Leeds Get Share Back, But At A Price
And while chairman Ken Bates immediately promised he would appeal against the punishment, Leeds face the prospect of disappearing as a professional club unless they accept the unprecedented penalty.
Football League chiefs acted over the way Bates had bought back the debt-ridden club for a fraction of the £35.5m it owed creditors when the chairman put it into administration in May, following relegation from the Championship.
Administrators KPMG controversially accepted Bates' bid, through his new Cayman Islands registered company, to buy the club's assets and pay just 11.2 pence in the pound to the creditors.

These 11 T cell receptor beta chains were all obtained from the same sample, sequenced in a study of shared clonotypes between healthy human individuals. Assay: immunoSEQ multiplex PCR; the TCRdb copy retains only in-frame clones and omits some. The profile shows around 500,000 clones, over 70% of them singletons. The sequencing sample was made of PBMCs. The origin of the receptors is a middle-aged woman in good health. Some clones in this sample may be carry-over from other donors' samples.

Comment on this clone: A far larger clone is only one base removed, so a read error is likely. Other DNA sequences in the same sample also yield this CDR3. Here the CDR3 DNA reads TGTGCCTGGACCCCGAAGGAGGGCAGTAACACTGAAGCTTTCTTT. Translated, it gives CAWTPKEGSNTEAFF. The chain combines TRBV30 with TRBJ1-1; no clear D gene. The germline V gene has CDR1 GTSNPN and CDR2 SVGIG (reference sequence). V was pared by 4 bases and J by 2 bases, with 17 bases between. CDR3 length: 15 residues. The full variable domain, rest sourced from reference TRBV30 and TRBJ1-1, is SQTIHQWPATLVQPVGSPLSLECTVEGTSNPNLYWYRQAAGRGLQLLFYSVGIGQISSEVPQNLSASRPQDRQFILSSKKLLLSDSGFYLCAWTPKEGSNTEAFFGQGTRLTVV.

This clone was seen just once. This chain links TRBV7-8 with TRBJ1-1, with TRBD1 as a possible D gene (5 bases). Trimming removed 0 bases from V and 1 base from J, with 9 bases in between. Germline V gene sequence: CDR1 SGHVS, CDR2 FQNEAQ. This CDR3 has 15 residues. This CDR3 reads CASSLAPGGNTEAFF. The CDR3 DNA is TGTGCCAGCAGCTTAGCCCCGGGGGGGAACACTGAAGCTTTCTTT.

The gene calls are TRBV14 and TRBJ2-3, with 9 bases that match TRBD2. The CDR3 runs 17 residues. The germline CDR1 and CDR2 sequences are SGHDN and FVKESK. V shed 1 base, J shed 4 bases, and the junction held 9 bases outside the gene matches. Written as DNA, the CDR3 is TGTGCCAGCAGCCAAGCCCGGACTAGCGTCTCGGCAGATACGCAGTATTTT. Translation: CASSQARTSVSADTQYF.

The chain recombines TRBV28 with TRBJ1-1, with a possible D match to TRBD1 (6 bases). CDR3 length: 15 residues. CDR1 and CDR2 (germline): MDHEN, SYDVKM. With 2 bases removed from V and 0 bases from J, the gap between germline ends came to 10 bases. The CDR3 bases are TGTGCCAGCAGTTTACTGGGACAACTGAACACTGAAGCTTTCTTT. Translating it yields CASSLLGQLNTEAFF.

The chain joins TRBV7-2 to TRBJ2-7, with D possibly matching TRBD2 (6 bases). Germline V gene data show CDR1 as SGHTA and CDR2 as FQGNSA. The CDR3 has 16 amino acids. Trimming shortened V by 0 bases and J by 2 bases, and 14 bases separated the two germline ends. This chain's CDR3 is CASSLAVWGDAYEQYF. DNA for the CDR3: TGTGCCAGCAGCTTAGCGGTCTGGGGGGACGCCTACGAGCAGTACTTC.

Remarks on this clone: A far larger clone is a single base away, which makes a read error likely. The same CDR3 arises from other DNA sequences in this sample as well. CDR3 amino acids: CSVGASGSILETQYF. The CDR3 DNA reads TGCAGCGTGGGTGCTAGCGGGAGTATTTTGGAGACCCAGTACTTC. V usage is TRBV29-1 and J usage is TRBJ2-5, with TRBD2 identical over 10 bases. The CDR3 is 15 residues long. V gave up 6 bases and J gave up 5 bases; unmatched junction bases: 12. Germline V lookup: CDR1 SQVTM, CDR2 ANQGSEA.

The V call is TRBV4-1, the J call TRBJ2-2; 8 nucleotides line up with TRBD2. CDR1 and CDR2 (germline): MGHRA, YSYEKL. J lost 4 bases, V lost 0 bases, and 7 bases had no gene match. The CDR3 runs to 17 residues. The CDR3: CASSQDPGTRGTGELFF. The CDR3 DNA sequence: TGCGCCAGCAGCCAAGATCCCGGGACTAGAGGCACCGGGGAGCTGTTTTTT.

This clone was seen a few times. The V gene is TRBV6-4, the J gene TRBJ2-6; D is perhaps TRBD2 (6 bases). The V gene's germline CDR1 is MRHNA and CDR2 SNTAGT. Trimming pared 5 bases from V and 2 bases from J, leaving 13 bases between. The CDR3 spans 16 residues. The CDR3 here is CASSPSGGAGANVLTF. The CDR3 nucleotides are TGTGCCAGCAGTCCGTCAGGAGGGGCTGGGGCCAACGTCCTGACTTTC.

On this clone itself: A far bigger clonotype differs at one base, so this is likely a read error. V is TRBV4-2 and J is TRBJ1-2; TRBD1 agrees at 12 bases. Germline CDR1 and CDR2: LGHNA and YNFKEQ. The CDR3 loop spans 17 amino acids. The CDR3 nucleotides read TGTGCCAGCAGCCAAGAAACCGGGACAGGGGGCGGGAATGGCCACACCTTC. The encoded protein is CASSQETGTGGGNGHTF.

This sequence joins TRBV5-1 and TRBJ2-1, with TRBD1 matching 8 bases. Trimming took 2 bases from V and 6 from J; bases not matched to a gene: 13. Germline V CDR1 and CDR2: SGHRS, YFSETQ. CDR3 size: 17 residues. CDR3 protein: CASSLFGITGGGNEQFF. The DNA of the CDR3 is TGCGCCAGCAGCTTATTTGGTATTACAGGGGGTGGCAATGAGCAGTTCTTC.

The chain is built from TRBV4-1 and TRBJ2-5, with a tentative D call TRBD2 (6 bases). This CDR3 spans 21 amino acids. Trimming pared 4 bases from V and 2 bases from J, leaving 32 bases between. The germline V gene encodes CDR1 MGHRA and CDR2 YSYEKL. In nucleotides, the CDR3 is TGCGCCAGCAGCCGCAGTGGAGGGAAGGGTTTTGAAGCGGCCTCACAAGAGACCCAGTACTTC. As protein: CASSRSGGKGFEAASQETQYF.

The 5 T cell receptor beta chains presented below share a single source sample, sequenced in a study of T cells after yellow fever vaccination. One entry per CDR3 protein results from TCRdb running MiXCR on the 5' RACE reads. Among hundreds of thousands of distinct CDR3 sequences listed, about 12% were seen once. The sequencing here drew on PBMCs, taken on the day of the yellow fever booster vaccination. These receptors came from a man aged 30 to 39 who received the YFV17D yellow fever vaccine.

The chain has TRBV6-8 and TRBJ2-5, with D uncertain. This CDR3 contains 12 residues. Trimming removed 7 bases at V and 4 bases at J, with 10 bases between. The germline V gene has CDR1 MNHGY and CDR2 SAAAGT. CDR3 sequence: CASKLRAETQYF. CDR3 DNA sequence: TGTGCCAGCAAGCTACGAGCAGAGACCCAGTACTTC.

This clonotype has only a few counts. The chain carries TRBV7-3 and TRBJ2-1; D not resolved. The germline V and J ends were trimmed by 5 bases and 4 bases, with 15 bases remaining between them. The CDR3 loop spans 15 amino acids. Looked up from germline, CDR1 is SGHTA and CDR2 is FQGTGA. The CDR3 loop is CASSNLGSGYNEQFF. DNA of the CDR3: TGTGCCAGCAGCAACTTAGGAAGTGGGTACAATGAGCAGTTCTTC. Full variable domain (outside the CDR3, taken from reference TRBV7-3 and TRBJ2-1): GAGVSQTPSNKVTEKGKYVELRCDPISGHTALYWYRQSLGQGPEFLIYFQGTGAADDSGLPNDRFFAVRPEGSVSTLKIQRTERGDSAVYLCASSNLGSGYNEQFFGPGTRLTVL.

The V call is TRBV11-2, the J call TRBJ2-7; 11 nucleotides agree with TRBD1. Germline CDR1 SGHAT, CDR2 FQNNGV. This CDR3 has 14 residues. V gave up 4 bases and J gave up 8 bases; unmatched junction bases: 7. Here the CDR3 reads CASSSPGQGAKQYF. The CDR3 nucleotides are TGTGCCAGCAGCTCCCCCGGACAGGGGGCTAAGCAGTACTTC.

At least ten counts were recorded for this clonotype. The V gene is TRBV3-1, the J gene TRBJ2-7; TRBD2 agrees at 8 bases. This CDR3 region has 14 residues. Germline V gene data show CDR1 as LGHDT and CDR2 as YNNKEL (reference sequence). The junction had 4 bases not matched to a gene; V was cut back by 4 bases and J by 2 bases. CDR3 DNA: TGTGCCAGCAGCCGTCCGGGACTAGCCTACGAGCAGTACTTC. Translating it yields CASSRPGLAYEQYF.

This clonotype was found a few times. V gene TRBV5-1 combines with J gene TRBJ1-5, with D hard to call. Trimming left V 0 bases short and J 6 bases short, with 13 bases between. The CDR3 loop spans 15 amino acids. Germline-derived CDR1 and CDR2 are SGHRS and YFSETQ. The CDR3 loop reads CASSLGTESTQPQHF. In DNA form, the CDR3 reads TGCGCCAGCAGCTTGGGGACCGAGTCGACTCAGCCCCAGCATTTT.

But the new holding company, Leeds United 2007 Ltd, failed to agree a Company Voluntary Arrangement to pay off an acceptable amount of their debts.
Football League chiefs decided the club must not be allowed to write off its debts by simply calling in the administrators.
It is the harshest points penalty ever imposed against a club, dwarfing the six-point deduction initially levied against Spurs in 1993 over illegal payments to players.